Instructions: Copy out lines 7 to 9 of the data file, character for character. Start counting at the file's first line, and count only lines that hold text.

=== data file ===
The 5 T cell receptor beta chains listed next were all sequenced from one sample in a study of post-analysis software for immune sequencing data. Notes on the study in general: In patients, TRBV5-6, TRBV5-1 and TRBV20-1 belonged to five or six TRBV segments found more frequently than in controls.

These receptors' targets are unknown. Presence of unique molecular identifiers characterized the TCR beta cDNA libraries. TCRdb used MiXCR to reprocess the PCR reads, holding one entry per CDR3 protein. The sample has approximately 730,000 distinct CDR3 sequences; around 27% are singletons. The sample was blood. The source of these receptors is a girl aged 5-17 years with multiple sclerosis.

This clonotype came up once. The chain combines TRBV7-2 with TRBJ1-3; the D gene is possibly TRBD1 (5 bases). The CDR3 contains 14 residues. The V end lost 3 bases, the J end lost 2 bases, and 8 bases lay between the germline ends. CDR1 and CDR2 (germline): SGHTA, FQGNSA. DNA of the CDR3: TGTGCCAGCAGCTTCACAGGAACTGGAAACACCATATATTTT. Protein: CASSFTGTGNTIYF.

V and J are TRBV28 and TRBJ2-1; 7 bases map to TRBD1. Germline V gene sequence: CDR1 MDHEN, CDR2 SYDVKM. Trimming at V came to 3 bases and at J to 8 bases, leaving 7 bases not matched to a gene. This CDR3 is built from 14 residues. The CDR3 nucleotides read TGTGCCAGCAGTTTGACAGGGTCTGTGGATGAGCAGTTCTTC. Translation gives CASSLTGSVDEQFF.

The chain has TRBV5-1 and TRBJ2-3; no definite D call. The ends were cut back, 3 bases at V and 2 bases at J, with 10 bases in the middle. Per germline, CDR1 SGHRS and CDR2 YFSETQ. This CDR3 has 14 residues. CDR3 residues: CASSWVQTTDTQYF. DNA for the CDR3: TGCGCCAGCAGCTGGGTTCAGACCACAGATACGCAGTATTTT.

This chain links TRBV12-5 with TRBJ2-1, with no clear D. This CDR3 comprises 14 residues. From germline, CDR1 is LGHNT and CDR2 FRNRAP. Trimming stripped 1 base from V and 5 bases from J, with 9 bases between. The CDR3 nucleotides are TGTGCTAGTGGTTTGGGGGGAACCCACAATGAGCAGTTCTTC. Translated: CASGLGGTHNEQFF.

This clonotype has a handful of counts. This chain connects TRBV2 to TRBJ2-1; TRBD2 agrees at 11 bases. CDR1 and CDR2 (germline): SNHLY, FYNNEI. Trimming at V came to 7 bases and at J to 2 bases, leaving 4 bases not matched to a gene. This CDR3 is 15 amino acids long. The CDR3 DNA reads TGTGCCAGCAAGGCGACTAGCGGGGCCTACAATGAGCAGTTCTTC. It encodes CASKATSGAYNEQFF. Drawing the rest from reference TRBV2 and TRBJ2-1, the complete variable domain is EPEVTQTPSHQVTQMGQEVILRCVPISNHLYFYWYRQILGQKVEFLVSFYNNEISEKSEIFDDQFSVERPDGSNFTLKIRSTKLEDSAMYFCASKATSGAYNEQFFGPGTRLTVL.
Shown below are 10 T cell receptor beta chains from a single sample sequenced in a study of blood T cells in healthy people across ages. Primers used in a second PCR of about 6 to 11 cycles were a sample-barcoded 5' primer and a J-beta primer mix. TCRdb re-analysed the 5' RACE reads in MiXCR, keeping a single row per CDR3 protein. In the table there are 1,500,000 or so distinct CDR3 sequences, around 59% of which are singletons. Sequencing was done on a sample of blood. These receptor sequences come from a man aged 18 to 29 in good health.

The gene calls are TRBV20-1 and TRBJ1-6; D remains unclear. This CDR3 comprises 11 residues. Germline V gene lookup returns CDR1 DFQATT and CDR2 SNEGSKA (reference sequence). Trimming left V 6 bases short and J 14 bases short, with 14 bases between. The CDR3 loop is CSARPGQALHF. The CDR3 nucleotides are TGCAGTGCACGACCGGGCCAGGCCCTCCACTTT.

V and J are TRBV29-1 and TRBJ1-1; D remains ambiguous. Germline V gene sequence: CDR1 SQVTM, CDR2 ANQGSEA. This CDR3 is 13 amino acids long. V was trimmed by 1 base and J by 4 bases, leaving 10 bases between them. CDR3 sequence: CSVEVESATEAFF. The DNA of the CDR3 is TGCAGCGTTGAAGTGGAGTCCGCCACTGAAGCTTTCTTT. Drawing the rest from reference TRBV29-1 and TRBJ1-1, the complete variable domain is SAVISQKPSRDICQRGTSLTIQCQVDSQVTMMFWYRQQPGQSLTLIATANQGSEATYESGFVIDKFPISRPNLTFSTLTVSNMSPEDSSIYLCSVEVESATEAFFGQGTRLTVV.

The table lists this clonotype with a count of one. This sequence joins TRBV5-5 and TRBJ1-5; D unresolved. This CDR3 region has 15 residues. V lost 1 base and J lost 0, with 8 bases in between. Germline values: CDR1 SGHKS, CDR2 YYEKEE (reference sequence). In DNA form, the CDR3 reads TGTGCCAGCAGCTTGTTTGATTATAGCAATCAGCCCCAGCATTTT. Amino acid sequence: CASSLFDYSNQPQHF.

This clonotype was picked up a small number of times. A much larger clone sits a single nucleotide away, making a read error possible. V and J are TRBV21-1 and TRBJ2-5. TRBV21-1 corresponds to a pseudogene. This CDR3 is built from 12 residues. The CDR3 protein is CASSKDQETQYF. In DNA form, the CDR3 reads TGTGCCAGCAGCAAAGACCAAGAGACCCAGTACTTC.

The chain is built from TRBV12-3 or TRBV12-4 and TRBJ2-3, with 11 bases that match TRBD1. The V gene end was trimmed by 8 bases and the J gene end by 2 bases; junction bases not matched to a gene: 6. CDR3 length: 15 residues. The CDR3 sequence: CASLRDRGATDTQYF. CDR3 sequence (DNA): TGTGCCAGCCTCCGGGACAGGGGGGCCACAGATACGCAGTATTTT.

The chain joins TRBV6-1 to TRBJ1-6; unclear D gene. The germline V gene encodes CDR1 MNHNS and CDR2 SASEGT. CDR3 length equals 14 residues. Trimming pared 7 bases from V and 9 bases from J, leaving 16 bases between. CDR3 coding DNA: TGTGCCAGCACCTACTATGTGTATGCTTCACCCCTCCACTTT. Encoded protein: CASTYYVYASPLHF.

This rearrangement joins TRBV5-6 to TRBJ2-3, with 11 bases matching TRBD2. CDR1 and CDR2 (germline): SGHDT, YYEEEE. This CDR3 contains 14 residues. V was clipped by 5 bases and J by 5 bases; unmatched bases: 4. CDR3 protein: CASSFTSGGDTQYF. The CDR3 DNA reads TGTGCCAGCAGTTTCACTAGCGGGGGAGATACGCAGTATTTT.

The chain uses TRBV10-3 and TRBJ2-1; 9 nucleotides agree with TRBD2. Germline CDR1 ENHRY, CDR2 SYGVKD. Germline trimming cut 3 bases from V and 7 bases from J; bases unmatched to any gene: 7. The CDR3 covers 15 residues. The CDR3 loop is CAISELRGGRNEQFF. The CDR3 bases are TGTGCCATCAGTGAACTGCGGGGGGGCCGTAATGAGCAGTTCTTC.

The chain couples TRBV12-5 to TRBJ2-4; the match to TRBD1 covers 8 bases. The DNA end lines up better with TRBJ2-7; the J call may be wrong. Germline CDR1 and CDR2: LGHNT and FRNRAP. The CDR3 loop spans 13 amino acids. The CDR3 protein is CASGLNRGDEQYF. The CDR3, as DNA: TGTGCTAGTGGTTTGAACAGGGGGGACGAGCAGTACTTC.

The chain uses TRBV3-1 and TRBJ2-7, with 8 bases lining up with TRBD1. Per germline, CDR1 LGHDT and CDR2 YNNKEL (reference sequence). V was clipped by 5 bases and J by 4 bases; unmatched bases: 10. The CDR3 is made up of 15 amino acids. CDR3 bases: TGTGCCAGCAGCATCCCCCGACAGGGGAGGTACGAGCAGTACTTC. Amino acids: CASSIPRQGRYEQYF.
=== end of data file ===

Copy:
This clonotype has a handful of counts. This chain connects TRBV2 to TRBJ2-1; TRBD2 agrees at 11 bases. CDR1 and CDR2 (germline): SNHLY, FYNNEI. Trimming at V came to 7 bases and at J to 2 bases, leaving 4 bases not matched to a gene. This CDR3 is 15 amino acids long. The CDR3 DNA reads TGTGCCAGCAAGGCGACTAGCGGGGCCTACAATGAGCAGTTCTTC. It encodes CASKATSGAYNEQFF. Drawing the rest from reference TRBV2 and TRBJ2-1, the complete variable domain is EPEVTQTPSHQVTQMGQEVILRCVPISNHLYFYWYRQILGQKVEFLVSFYNNEISEKSEIFDDQFSVERPDGSNFTLKIRSTKLEDSAMYFCASKATSGAYNEQFFGPGTRLTVL.
Shown below are 10 T cell receptor beta chains from a single sample sequenced in a study of blood T cells in healthy people across ages. Primers used in a second PCR of about 6 to 11 cycles were a sample-barcoded 5' primer and a J-beta primer mix. TCRdb re-analysed the 5' RACE reads in MiXCR, keeping a single row per CDR3 protein. In the table there are 1,500,000 or so distinct CDR3 sequences, around 59% of which are singletons. Sequencing was done on a sample of blood. These receptor sequences come from a man aged 18 to 29 in good health.

The gene calls are TRBV20-1 and TRBJ1-6; D remains unclear. This CDR3 comprises 11 residues. Germline V gene lookup returns CDR1 DFQATT and CDR2 SNEGSKA (reference sequence). Trimming left V 6 bases short and J 14 bases short, with 14 bases between. The CDR3 loop is CSARPGQALHF. The CDR3 nucleotides are TGCAGTGCACGACCGGGCCAGGCCCTCCACTTT.